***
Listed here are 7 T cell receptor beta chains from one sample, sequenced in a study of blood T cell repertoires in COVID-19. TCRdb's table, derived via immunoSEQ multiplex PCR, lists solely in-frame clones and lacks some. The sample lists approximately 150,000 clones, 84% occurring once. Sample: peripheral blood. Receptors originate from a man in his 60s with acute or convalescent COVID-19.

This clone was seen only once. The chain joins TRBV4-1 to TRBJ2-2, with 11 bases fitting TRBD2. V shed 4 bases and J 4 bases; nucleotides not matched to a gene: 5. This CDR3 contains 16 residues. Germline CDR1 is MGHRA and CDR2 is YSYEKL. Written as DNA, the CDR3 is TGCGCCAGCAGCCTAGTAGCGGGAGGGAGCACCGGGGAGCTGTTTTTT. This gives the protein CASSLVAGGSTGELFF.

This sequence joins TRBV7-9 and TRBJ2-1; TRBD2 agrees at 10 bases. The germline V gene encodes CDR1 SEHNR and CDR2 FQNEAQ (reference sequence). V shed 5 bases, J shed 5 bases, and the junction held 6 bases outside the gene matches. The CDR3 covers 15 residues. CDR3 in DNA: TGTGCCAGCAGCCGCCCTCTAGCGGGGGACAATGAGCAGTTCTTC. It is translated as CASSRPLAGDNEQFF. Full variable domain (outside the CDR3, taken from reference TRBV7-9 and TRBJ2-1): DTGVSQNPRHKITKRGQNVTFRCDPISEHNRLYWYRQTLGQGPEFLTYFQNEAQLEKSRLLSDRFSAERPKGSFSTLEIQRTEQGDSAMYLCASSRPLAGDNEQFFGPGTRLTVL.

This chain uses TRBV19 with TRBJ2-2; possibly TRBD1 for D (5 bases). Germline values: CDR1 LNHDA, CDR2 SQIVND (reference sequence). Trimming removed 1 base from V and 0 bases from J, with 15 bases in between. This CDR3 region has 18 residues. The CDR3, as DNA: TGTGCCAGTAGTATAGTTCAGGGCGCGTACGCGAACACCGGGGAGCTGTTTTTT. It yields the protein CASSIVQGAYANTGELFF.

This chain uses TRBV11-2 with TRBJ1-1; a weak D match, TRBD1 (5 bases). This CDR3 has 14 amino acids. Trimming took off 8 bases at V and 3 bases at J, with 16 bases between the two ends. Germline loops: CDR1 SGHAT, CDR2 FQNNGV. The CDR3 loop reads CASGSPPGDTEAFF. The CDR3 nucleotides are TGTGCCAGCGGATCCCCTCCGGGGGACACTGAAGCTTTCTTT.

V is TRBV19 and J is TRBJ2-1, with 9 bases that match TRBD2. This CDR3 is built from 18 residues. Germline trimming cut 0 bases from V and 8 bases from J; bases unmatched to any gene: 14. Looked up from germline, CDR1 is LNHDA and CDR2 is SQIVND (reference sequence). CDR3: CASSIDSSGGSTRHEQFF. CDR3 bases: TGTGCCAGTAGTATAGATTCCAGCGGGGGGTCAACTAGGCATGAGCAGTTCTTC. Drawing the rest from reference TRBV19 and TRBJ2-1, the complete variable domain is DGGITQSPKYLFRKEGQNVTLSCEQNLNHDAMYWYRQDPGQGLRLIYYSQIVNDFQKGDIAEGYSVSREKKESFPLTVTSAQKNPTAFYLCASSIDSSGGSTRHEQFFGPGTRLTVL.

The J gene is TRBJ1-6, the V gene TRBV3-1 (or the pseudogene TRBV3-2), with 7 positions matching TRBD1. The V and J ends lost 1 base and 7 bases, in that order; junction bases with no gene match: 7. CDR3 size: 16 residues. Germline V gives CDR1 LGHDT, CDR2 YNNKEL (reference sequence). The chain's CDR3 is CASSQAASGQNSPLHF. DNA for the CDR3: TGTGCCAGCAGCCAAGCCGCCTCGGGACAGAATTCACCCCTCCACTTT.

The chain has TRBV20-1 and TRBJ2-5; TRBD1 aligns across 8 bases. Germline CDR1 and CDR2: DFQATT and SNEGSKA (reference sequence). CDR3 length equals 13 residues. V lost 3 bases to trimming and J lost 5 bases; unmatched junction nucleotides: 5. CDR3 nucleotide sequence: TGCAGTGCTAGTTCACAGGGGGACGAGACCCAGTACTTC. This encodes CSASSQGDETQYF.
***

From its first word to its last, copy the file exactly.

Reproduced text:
Listed here are 7 T cell receptor beta chains from one sample, sequenced in a study of blood T cell repertoires in COVID-19. TCRdb's table, derived via immunoSEQ multiplex PCR, lists solely in-frame clones and lacks some. The sample lists approximately 150,000 clones, 84% occurring once. Sample: peripheral blood. Receptors originate from a man in his 60s with acute or convalescent COVID-19.

This clone was seen only once. The chain joins TRBV4-1 to TRBJ2-2, with 11 bases fitting TRBD2. V shed 4 bases and J 4 bases; nucleotides not matched to a gene: 5. This CDR3 contains 16 residues. Germline CDR1 is MGHRA and CDR2 is YSYEKL. Written as DNA, the CDR3 is TGCGCCAGCAGCCTAGTAGCGGGAGGGAGCACCGGGGAGCTGTTTTTT. This gives the protein CASSLVAGGSTGELFF.

This sequence joins TRBV7-9 and TRBJ2-1; TRBD2 agrees at 10 bases. The germline V gene encodes CDR1 SEHNR and CDR2 FQNEAQ (reference sequence). V shed 5 bases, J shed 5 bases, and the junction held 6 bases outside the gene matches. The CDR3 covers 15 residues. CDR3 in DNA: TGTGCCAGCAGCCGCCCTCTAGCGGGGGACAATGAGCAGTTCTTC. It is translated as CASSRPLAGDNEQFF. Full variable domain (outside the CDR3, taken from reference TRBV7-9 and TRBJ2-1): DTGVSQNPRHKITKRGQNVTFRCDPISEHNRLYWYRQTLGQGPEFLTYFQNEAQLEKSRLLSDRFSAERPKGSFSTLEIQRTEQGDSAMYLCASSRPLAGDNEQFFGPGTRLTVL.

This chain uses TRBV19 with TRBJ2-2; possibly TRBD1 for D (5 bases). Germline values: CDR1 LNHDA, CDR2 SQIVND (reference sequence). Trimming removed 1 base from V and 0 bases from J, with 15 bases in between. This CDR3 region has 18 residues. The CDR3, as DNA: TGTGCCAGTAGTATAGTTCAGGGCGCGTACGCGAACACCGGGGAGCTGTTTTTT. It yields the protein CASSIVQGAYANTGELFF.

This chain uses TRBV11-2 with TRBJ1-1; a weak D match, TRBD1 (5 bases). This CDR3 has 14 amino acids. Trimming took off 8 bases at V and 3 bases at J, with 16 bases between the two ends. Germline loops: CDR1 SGHAT, CDR2 FQNNGV. The CDR3 loop reads CASGSPPGDTEAFF. The CDR3 nucleotides are TGTGCCAGCGGATCCCCTCCGGGGGACACTGAAGCTTTCTTT.

V is TRBV19 and J is TRBJ2-1, with 9 bases that match TRBD2. This CDR3 is built from 18 residues. Germline trimming cut 0 bases from V and 8 bases from J; bases unmatched to any gene: 14. Looked up from germline, CDR1 is LNHDA and CDR2 is SQIVND (reference sequence). CDR3: CASSIDSSGGSTRHEQFF. CDR3 bases: TGTGCCAGTAGTATAGATTCCAGCGGGGGGTCAACTAGGCATGAGCAGTTCTTC. Drawing the rest from reference TRBV19 and TRBJ2-1, the complete variable domain is DGGITQSPKYLFRKEGQNVTLSCEQNLNHDAMYWYRQDPGQGLRLIYYSQIVNDFQKGDIAEGYSVSREKKESFPLTVTSAQKNPTAFYLCASSIDSSGGSTRHEQFFGPGTRLTVL.

The J gene is TRBJ1-6, the V gene TRBV3-1 (or the pseudogene TRBV3-2), with 7 positions matching TRBD1. The V and J ends lost 1 base and 7 bases, in that order; junction bases with no gene match: 7. CDR3 size: 16 residues. Germline V gives CDR1 LGHDT, CDR2 YNNKEL (reference sequence). The chain's CDR3 is CASSQAASGQNSPLHF. DNA for the CDR3: TGTGCCAGCAGCCAAGCCGCCTCGGGACAGAATTCACCCCTCCACTTT.

The chain has TRBV20-1 and TRBJ2-5; TRBD1 aligns across 8 bases. Germline CDR1 and CDR2: DFQATT and SNEGSKA (reference sequence). CDR3 length equals 13 residues. V lost 3 bases to trimming and J lost 5 bases; unmatched junction nucleotides: 5. CDR3 nucleotide sequence: TGCAGTGCTAGTTCACAGGGGGACGAGACCCAGTACTTC. This encodes CSASSQGDETQYF.